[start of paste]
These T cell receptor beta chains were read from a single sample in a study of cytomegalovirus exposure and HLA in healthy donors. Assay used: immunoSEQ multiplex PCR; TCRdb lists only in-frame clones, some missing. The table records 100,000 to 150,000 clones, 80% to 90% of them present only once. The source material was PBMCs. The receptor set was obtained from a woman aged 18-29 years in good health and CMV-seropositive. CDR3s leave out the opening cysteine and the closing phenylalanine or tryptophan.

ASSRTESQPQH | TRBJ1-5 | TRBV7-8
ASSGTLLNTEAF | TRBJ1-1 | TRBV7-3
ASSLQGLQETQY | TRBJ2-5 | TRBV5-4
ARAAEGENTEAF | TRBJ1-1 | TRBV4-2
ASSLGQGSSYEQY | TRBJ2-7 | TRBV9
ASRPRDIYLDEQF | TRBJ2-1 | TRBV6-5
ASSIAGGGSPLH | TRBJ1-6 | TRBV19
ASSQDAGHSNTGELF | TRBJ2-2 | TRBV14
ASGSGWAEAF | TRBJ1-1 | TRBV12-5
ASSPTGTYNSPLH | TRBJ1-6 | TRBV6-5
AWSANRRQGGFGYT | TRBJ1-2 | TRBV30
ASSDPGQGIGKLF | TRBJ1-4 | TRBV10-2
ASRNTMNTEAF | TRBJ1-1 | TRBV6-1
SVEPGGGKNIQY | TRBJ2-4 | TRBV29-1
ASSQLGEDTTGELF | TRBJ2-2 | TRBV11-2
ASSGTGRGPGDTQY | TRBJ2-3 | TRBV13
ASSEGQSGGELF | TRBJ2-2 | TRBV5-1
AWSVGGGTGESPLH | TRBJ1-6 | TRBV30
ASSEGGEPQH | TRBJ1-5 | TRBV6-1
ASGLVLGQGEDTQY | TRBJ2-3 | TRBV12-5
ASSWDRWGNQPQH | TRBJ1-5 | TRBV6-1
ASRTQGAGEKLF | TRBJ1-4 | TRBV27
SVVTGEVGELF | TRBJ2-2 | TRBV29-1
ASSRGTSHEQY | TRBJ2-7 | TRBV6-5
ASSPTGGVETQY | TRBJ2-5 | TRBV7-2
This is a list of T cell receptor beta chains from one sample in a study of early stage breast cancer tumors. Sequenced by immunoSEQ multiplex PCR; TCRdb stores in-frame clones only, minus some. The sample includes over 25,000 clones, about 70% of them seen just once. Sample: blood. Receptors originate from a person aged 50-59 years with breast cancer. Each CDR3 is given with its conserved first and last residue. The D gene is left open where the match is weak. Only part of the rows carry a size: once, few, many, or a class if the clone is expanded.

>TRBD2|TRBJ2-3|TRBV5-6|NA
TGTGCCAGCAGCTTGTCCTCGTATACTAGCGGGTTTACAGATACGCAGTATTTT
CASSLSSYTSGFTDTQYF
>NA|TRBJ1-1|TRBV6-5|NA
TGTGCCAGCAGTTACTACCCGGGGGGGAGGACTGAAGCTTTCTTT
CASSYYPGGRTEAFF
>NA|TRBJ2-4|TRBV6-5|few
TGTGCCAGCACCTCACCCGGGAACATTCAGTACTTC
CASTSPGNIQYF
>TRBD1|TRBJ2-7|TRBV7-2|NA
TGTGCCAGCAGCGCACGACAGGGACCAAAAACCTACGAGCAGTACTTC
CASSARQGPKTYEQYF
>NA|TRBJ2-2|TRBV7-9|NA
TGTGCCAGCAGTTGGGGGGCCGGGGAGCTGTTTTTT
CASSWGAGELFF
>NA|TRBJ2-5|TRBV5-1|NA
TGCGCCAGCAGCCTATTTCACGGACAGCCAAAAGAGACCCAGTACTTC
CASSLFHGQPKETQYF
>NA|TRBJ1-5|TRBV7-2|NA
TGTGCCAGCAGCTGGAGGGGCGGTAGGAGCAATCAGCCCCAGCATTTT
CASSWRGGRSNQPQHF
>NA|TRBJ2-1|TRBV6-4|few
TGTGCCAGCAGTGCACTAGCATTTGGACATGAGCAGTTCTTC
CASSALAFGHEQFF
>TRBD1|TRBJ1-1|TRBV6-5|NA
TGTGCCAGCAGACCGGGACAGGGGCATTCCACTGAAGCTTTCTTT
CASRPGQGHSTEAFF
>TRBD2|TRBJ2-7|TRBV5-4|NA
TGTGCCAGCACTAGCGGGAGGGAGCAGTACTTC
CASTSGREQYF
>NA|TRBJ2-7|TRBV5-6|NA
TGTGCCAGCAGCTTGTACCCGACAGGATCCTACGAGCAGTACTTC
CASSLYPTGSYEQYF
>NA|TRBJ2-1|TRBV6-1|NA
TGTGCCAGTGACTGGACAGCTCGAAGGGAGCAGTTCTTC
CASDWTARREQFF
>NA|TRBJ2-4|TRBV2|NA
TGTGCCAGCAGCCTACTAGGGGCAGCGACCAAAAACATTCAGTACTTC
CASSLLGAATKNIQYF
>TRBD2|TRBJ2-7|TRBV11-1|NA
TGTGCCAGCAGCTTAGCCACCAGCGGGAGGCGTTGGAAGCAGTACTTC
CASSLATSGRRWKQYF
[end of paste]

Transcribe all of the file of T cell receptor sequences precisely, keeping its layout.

These T cell receptor beta chains were read from a single sample in a study of cytomegalovirus exposure and HLA in healthy donors. Assay used: immunoSEQ multiplex PCR; TCRdb lists only in-frame clones, some missing. The table records 100,000 to 150,000 clones, 80% to 90% of them present only once. The source material was PBMCs. The receptor set was obtained from a woman aged 18-29 years in good health and CMV-seropositive. CDR3s leave out the opening cysteine and the closing phenylalanine or tryptophan.

ASSRTESQPQH | TRBJ1-5 | TRBV7-8
ASSGTLLNTEAF | TRBJ1-1 | TRBV7-3
ASSLQGLQETQY | TRBJ2-5 | TRBV5-4
ARAAEGENTEAF | TRBJ1-1 | TRBV4-2
ASSLGQGSSYEQY | TRBJ2-7 | TRBV9
ASRPRDIYLDEQF | TRBJ2-1 | TRBV6-5
ASSIAGGGSPLH | TRBJ1-6 | TRBV19
ASSQDAGHSNTGELF | TRBJ2-2 | TRBV14
ASGSGWAEAF | TRBJ1-1 | TRBV12-5
ASSPTGTYNSPLH | TRBJ1-6 | TRBV6-5
AWSANRRQGGFGYT | TRBJ1-2 | TRBV30
ASSDPGQGIGKLF | TRBJ1-4 | TRBV10-2
ASRNTMNTEAF | TRBJ1-1 | TRBV6-1
SVEPGGGKNIQY | TRBJ2-4 | TRBV29-1
ASSQLGEDTTGELF | TRBJ2-2 | TRBV11-2
ASSGTGRGPGDTQY | TRBJ2-3 | TRBV13
ASSEGQSGGELF | TRBJ2-2 | TRBV5-1
AWSVGGGTGESPLH | TRBJ1-6 | TRBV30
ASSEGGEPQH | TRBJ1-5 | TRBV6-1
ASGLVLGQGEDTQY | TRBJ2-3 | TRBV12-5
ASSWDRWGNQPQH | TRBJ1-5 | TRBV6-1
ASRTQGAGEKLF | TRBJ1-4 | TRBV27
SVVTGEVGELF | TRBJ2-2 | TRBV29-1
ASSRGTSHEQY | TRBJ2-7 | TRBV6-5
ASSPTGGVETQY | TRBJ2-5 | TRBV7-2
This is a list of T cell receptor beta chains from one sample in a study of early stage breast cancer tumors. Sequenced by immunoSEQ multiplex PCR; TCRdb stores in-frame clones only, minus some. The sample includes over 25,000 clones, about 70% of them seen just once. Sample: blood. Receptors originate from a person aged 50-59 years with breast cancer. Each CDR3 is given with its conserved first and last residue. The D gene is left open where the match is weak. Only part of the rows carry a size: once, few, many, or a class if the clone is expanded.

>TRBD2|TRBJ2-3|TRBV5-6|NA
TGTGCCAGCAGCTTGTCCTCGTATACTAGCGGGTTTACAGATACGCAGTATTTT
CASSLSSYTSGFTDTQYF
>NA|TRBJ1-1|TRBV6-5|NA
TGTGCCAGCAGTTACTACCCGGGGGGGAGGACTGAAGCTTTCTTT
CASSYYPGGRTEAFF
>NA|TRBJ2-4|TRBV6-5|few
TGTGCCAGCACCTCACCCGGGAACATTCAGTACTTC
CASTSPGNIQYF
>TRBD1|TRBJ2-7|TRBV7-2|NA
TGTGCCAGCAGCGCACGACAGGGACCAAAAACCTACGAGCAGTACTTC
CASSARQGPKTYEQYF
>NA|TRBJ2-2|TRBV7-9|NA
TGTGCCAGCAGTTGGGGGGCCGGGGAGCTGTTTTTT
CASSWGAGELFF
>NA|TRBJ2-5|TRBV5-1|NA
TGCGCCAGCAGCCTATTTCACGGACAGCCAAAAGAGACCCAGTACTTC
CASSLFHGQPKETQYF
>NA|TRBJ1-5|TRBV7-2|NA
TGTGCCAGCAGCTGGAGGGGCGGTAGGAGCAATCAGCCCCAGCATTTT
CASSWRGGRSNQPQHF
>NA|TRBJ2-1|TRBV6-4|few
TGTGCCAGCAGTGCACTAGCATTTGGACATGAGCAGTTCTTC
CASSALAFGHEQFF
>TRBD1|TRBJ1-1|TRBV6-5|NA
TGTGCCAGCAGACCGGGACAGGGGCATTCCACTGAAGCTTTCTTT
CASRPGQGHSTEAFF
>TRBD2|TRBJ2-7|TRBV5-4|NA
TGTGCCAGCACTAGCGGGAGGGAGCAGTACTTC
CASTSGREQYF
>NA|TRBJ2-7|TRBV5-6|NA
TGTGCCAGCAGCTTGTACCCGACAGGATCCTACGAGCAGTACTTC
CASSLYPTGSYEQYF
>NA|TRBJ2-1|TRBV6-1|NA
TGTGCCAGTGACTGGACAGCTCGAAGGGAGCAGTTCTTC
CASDWTARREQFF
>NA|TRBJ2-4|TRBV2|NA
TGTGCCAGCAGCCTACTAGGGGCAGCGACCAAAAACATTCAGTACTTC
CASSLLGAATKNIQYF
>TRBD2|TRBJ2-7|TRBV11-1|NA
TGTGCCAGCAGCTTAGCCACCAGCGGGAGGCGTTGGAAGCAGTACTTC
CASSLATSGRRWKQYF